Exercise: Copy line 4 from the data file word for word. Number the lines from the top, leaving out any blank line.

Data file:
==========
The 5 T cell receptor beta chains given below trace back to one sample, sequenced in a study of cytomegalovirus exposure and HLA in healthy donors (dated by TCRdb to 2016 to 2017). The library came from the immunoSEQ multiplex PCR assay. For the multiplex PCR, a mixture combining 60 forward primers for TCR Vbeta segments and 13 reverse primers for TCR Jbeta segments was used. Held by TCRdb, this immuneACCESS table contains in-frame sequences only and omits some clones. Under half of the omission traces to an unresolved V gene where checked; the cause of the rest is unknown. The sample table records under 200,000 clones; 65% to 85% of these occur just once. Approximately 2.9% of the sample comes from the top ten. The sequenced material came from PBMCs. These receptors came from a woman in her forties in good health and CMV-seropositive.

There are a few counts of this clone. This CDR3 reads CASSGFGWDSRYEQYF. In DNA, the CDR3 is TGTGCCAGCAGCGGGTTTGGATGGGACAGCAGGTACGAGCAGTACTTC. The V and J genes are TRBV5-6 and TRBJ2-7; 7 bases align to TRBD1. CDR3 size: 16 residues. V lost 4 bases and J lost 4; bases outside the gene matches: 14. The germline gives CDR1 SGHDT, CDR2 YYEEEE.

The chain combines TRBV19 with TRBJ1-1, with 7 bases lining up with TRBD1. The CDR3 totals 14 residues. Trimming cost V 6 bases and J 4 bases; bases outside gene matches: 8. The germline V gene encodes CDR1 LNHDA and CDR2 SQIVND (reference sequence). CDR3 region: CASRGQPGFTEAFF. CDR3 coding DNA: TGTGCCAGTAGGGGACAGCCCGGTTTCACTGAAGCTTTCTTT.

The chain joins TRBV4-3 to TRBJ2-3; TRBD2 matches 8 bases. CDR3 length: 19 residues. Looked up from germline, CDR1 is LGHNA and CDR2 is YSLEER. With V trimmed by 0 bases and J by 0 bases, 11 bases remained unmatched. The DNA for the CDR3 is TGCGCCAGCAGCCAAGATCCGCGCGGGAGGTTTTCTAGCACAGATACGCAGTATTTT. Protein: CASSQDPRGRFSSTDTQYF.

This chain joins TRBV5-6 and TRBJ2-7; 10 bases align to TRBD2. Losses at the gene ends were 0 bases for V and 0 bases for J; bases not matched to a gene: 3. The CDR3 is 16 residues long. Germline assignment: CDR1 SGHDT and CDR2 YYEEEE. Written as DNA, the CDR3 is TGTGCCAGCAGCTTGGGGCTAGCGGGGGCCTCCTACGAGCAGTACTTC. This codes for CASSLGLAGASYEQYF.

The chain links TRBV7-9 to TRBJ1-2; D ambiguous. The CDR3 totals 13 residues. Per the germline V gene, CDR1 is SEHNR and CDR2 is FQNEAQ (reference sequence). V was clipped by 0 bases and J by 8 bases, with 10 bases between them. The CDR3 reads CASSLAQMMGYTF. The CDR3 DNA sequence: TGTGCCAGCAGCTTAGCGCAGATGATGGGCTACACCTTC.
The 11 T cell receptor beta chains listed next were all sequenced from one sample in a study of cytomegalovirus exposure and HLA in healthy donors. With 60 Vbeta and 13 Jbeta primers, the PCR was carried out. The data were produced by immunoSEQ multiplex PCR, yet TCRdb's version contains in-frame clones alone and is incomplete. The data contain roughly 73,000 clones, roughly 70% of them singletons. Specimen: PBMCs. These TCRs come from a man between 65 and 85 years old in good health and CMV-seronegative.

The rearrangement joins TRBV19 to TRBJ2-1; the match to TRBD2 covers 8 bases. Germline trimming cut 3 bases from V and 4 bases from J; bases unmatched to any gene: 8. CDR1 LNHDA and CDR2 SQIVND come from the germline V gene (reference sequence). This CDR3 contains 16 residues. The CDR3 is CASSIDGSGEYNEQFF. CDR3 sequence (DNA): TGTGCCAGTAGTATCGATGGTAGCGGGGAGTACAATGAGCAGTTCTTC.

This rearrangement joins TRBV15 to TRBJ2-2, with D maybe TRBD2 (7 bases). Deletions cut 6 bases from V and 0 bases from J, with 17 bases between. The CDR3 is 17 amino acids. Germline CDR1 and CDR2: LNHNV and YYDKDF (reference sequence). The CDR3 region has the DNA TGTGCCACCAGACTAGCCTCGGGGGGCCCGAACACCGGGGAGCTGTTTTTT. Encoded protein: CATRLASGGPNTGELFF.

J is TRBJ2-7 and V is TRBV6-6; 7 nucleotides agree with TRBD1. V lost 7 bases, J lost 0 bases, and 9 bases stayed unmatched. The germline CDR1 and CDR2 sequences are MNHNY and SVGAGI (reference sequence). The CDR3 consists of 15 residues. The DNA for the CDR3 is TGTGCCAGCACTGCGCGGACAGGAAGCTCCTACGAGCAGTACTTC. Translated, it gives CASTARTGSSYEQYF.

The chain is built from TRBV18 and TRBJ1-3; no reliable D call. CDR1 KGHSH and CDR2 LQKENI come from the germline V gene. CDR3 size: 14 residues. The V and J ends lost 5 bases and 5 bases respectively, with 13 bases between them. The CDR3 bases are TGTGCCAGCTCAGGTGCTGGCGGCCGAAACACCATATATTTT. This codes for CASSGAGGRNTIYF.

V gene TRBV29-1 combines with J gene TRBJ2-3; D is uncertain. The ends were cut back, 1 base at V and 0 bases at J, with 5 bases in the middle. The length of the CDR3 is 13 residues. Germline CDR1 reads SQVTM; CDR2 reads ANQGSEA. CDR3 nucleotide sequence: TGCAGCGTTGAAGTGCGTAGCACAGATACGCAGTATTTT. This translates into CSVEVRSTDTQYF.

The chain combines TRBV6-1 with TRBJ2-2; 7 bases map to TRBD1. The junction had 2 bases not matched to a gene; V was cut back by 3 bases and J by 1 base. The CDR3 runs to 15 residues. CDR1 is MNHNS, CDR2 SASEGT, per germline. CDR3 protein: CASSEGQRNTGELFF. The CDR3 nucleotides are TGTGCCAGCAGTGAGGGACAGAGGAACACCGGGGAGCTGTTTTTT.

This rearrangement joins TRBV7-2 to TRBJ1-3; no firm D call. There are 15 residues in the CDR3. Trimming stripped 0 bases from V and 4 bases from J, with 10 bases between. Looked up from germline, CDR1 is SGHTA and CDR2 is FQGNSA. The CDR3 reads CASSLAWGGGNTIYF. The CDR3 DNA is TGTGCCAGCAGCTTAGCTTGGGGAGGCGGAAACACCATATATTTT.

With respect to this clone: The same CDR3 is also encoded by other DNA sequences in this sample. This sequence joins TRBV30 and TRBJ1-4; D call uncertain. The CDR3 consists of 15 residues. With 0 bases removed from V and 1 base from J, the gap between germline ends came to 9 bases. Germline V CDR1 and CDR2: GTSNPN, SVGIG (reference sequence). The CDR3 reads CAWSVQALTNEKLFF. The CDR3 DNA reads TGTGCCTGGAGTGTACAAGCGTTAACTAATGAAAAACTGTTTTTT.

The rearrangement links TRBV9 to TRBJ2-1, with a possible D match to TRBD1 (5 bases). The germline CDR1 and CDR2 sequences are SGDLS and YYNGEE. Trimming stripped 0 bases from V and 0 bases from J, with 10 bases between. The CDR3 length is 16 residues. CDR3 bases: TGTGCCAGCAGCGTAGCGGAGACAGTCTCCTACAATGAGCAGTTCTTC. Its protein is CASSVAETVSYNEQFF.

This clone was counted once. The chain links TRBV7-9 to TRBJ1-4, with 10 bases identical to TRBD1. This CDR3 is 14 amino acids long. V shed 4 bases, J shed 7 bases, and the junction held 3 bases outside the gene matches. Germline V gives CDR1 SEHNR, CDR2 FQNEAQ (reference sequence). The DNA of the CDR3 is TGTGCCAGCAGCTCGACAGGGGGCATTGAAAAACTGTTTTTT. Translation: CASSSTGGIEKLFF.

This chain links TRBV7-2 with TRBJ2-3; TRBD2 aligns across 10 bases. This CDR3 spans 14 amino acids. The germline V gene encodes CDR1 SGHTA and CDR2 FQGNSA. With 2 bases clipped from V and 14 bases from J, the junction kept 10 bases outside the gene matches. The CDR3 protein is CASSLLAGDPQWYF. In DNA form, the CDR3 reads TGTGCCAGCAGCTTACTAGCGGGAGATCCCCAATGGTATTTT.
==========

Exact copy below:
The chain joins TRBV4-3 to TRBJ2-3; TRBD2 matches 8 bases. CDR3 length: 19 residues. Looked up from germline, CDR1 is LGHNA and CDR2 is YSLEER. With V trimmed by 0 bases and J by 0 bases, 11 bases remained unmatched. The DNA for the CDR3 is TGCGCCAGCAGCCAAGATCCGCGCGGGAGGTTTTCTAGCACAGATACGCAGTATTTT. Protein: CASSQDPRGRFSSTDTQYF.